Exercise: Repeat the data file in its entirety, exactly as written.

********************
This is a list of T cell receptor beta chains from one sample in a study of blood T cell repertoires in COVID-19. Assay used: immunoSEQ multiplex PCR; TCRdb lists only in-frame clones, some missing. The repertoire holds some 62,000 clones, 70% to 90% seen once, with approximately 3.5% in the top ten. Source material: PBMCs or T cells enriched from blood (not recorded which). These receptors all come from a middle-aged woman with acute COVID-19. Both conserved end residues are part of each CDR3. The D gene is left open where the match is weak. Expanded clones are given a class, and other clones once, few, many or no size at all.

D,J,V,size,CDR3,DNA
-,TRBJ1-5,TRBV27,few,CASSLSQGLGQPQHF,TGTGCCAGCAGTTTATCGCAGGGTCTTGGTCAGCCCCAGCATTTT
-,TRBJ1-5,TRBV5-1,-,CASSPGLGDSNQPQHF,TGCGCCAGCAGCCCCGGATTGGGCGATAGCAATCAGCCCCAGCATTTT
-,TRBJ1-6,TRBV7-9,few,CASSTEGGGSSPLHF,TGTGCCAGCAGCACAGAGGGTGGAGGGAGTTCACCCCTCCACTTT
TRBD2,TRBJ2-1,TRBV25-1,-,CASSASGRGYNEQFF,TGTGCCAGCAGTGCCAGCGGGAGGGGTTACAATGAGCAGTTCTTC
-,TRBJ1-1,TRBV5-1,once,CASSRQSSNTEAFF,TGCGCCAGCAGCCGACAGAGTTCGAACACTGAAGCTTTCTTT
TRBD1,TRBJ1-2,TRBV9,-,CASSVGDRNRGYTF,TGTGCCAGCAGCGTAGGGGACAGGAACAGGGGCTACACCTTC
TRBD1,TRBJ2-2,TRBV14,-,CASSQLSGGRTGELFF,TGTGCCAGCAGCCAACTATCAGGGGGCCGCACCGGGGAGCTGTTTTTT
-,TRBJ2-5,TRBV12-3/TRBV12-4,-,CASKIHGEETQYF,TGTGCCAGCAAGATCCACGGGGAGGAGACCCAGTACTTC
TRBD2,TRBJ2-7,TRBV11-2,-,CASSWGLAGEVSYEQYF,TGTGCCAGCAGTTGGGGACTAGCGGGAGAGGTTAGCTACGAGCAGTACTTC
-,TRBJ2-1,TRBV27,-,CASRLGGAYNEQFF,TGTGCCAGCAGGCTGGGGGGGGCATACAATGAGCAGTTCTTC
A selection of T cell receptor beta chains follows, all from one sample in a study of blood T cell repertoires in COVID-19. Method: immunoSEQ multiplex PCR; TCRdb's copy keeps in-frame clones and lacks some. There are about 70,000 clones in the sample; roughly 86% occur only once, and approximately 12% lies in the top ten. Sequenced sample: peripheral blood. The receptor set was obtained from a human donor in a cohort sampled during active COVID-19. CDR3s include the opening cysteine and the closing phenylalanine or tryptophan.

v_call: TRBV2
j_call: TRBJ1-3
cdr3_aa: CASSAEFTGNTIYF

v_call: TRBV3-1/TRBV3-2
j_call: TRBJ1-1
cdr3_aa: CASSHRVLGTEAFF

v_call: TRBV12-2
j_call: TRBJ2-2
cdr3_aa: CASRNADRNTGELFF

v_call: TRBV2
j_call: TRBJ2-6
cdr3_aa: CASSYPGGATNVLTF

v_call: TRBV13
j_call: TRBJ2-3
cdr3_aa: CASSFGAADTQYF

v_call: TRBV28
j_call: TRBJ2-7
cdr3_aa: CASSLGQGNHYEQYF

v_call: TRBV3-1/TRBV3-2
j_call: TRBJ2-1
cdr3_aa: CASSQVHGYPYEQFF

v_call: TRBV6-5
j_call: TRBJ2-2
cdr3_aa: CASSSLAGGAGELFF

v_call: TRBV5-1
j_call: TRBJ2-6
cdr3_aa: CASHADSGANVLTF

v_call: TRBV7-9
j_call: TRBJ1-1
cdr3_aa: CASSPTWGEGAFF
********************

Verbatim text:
This is a list of T cell receptor beta chains from one sample in a study of blood T cell repertoires in COVID-19. Assay used: immunoSEQ multiplex PCR; TCRdb lists only in-frame clones, some missing. The repertoire holds some 62,000 clones, 70% to 90% seen once, with approximately 3.5% in the top ten. Source material: PBMCs or T cells enriched from blood (not recorded which). These receptors all come from a middle-aged woman with acute COVID-19. Both conserved end residues are part of each CDR3. The D gene is left open where the match is weak. Expanded clones are given a class, and other clones once, few, many or no size at all.

D,J,V,size,CDR3,DNA
-,TRBJ1-5,TRBV27,few,CASSLSQGLGQPQHF,TGTGCCAGCAGTTTATCGCAGGGTCTTGGTCAGCCCCAGCATTTT
-,TRBJ1-5,TRBV5-1,-,CASSPGLGDSNQPQHF,TGCGCCAGCAGCCCCGGATTGGGCGATAGCAATCAGCCCCAGCATTTT
-,TRBJ1-6,TRBV7-9,few,CASSTEGGGSSPLHF,TGTGCCAGCAGCACAGAGGGTGGAGGGAGTTCACCCCTCCACTTT
TRBD2,TRBJ2-1,TRBV25-1,-,CASSASGRGYNEQFF,TGTGCCAGCAGTGCCAGCGGGAGGGGTTACAATGAGCAGTTCTTC
-,TRBJ1-1,TRBV5-1,once,CASSRQSSNTEAFF,TGCGCCAGCAGCCGACAGAGTTCGAACACTGAAGCTTTCTTT
TRBD1,TRBJ1-2,TRBV9,-,CASSVGDRNRGYTF,TGTGCCAGCAGCGTAGGGGACAGGAACAGGGGCTACACCTTC
TRBD1,TRBJ2-2,TRBV14,-,CASSQLSGGRTGELFF,TGTGCCAGCAGCCAACTATCAGGGGGCCGCACCGGGGAGCTGTTTTTT
-,TRBJ2-5,TRBV12-3/TRBV12-4,-,CASKIHGEETQYF,TGTGCCAGCAAGATCCACGGGGAGGAGACCCAGTACTTC
TRBD2,TRBJ2-7,TRBV11-2,-,CASSWGLAGEVSYEQYF,TGTGCCAGCAGTTGGGGACTAGCGGGAGAGGTTAGCTACGAGCAGTACTTC
-,TRBJ2-1,TRBV27,-,CASRLGGAYNEQFF,TGTGCCAGCAGGCTGGGGGGGGCATACAATGAGCAGTTCTTC
A selection of T cell receptor beta chains follows, all from one sample in a study of blood T cell repertoires in COVID-19. Method: immunoSEQ multiplex PCR; TCRdb's copy keeps in-frame clones and lacks some. There are about 70,000 clones in the sample; roughly 86% occur only once, and approximately 12% lies in the top ten. Sequenced sample: peripheral blood. The receptor set was obtained from a human donor in a cohort sampled during active COVID-19. CDR3s include the opening cysteine and the closing phenylalanine or tryptophan.

v_call: TRBV2
j_call: TRBJ1-3
cdr3_aa: CASSAEFTGNTIYF

v_call: TRBV3-1/TRBV3-2
j_call: TRBJ1-1
cdr3_aa: CASSHRVLGTEAFF

v_call: TRBV12-2
j_call: TRBJ2-2
cdr3_aa: CASRNADRNTGELFF

v_call: TRBV2
j_call: TRBJ2-6
cdr3_aa: CASSYPGGATNVLTF

v_call: TRBV13
j_call: TRBJ2-3
cdr3_aa: CASSFGAADTQYF

v_call: TRBV28
j_call: TRBJ2-7
cdr3_aa: CASSLGQGNHYEQYF

v_call: TRBV3-1/TRBV3-2
j_call: TRBJ2-1
cdr3_aa: CASSQVHGYPYEQFF

v_call: TRBV6-5
j_call: TRBJ2-2
cdr3_aa: CASSSLAGGAGELFF

v_call: TRBV5-1
j_call: TRBJ2-6
cdr3_aa: CASHADSGANVLTF

v_call: TRBV7-9
j_call: TRBJ1-1
cdr3_aa: CASSPTWGEGAFF